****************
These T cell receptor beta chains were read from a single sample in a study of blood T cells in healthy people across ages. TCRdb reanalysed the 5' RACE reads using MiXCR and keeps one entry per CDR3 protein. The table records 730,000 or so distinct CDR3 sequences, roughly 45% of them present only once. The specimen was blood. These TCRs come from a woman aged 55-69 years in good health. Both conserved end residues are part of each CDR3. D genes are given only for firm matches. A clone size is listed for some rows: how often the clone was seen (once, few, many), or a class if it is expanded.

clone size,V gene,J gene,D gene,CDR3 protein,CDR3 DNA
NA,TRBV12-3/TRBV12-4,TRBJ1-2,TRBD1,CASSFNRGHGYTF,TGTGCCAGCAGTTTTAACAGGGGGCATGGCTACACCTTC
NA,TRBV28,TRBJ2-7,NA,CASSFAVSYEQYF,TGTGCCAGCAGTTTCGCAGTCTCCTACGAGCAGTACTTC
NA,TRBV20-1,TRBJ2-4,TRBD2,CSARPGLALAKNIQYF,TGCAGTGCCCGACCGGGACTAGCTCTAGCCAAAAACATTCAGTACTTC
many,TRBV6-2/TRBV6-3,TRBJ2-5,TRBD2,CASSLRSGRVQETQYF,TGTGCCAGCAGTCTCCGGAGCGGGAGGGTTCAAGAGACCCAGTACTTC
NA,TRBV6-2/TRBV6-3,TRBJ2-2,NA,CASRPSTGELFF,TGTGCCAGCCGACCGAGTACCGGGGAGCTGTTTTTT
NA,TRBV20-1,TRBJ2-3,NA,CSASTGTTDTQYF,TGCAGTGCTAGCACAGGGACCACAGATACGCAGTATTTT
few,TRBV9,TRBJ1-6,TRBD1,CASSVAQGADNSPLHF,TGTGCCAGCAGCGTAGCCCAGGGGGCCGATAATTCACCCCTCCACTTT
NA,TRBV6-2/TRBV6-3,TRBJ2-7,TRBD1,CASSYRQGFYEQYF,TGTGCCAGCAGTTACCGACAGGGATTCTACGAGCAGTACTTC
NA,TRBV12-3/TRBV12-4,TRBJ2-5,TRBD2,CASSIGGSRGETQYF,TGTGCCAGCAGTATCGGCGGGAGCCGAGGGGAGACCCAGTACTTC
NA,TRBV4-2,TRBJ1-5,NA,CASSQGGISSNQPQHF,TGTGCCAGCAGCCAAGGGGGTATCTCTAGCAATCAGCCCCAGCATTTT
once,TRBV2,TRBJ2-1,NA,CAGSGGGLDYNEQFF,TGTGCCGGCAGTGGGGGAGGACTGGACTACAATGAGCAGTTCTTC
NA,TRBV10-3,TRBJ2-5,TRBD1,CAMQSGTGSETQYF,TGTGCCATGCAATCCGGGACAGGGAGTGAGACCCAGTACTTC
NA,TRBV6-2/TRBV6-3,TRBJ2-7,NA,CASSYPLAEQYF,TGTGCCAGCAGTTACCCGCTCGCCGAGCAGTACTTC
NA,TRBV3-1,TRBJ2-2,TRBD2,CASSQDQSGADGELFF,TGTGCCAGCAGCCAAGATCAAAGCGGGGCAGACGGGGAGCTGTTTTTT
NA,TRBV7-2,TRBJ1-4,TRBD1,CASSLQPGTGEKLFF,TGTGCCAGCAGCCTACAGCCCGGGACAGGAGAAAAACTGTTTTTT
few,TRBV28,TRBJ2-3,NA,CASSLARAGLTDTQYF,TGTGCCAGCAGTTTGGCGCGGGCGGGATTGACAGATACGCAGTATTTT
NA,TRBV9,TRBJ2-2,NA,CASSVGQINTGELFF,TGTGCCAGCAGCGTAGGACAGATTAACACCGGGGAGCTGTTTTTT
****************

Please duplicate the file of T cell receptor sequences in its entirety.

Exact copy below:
These T cell receptor beta chains were read from a single sample in a study of blood T cells in healthy people across ages. TCRdb reanalysed the 5' RACE reads using MiXCR and keeps one entry per CDR3 protein. The table records 730,000 or so distinct CDR3 sequences, roughly 45% of them present only once. The specimen was blood. These TCRs come from a woman aged 55-69 years in good health. Both conserved end residues are part of each CDR3. D genes are given only for firm matches. A clone size is listed for some rows: how often the clone was seen (once, few, many), or a class if it is expanded.

clone size,V gene,J gene,D gene,CDR3 protein,CDR3 DNA
NA,TRBV12-3/TRBV12-4,TRBJ1-2,TRBD1,CASSFNRGHGYTF,TGTGCCAGCAGTTTTAACAGGGGGCATGGCTACACCTTC
NA,TRBV28,TRBJ2-7,NA,CASSFAVSYEQYF,TGTGCCAGCAGTTTCGCAGTCTCCTACGAGCAGTACTTC
NA,TRBV20-1,TRBJ2-4,TRBD2,CSARPGLALAKNIQYF,TGCAGTGCCCGACCGGGACTAGCTCTAGCCAAAAACATTCAGTACTTC
many,TRBV6-2/TRBV6-3,TRBJ2-5,TRBD2,CASSLRSGRVQETQYF,TGTGCCAGCAGTCTCCGGAGCGGGAGGGTTCAAGAGACCCAGTACTTC
NA,TRBV6-2/TRBV6-3,TRBJ2-2,NA,CASRPSTGELFF,TGTGCCAGCCGACCGAGTACCGGGGAGCTGTTTTTT
NA,TRBV20-1,TRBJ2-3,NA,CSASTGTTDTQYF,TGCAGTGCTAGCACAGGGACCACAGATACGCAGTATTTT
few,TRBV9,TRBJ1-6,TRBD1,CASSVAQGADNSPLHF,TGTGCCAGCAGCGTAGCCCAGGGGGCCGATAATTCACCCCTCCACTTT
NA,TRBV6-2/TRBV6-3,TRBJ2-7,TRBD1,CASSYRQGFYEQYF,TGTGCCAGCAGTTACCGACAGGGATTCTACGAGCAGTACTTC
NA,TRBV12-3/TRBV12-4,TRBJ2-5,TRBD2,CASSIGGSRGETQYF,TGTGCCAGCAGTATCGGCGGGAGCCGAGGGGAGACCCAGTACTTC
NA,TRBV4-2,TRBJ1-5,NA,CASSQGGISSNQPQHF,TGTGCCAGCAGCCAAGGGGGTATCTCTAGCAATCAGCCCCAGCATTTT
once,TRBV2,TRBJ2-1,NA,CAGSGGGLDYNEQFF,TGTGCCGGCAGTGGGGGAGGACTGGACTACAATGAGCAGTTCTTC
NA,TRBV10-3,TRBJ2-5,TRBD1,CAMQSGTGSETQYF,TGTGCCATGCAATCCGGGACAGGGAGTGAGACCCAGTACTTC
NA,TRBV6-2/TRBV6-3,TRBJ2-7,NA,CASSYPLAEQYF,TGTGCCAGCAGTTACCCGCTCGCCGAGCAGTACTTC
NA,TRBV3-1,TRBJ2-2,TRBD2,CASSQDQSGADGELFF,TGTGCCAGCAGCCAAGATCAAAGCGGGGCAGACGGGGAGCTGTTTTTT
NA,TRBV7-2,TRBJ1-4,TRBD1,CASSLQPGTGEKLFF,TGTGCCAGCAGCCTACAGCCCGGGACAGGAGAAAAACTGTTTTTT
few,TRBV28,TRBJ2-3,NA,CASSLARAGLTDTQYF,TGTGCCAGCAGTTTGGCGCGGGCGGGATTGACAGATACGCAGTATTTT
NA,TRBV9,TRBJ2-2,NA,CASSVGQINTGELFF,TGTGCCAGCAGCGTAGGACAGATTAACACCGGGGAGCTGTTTTTT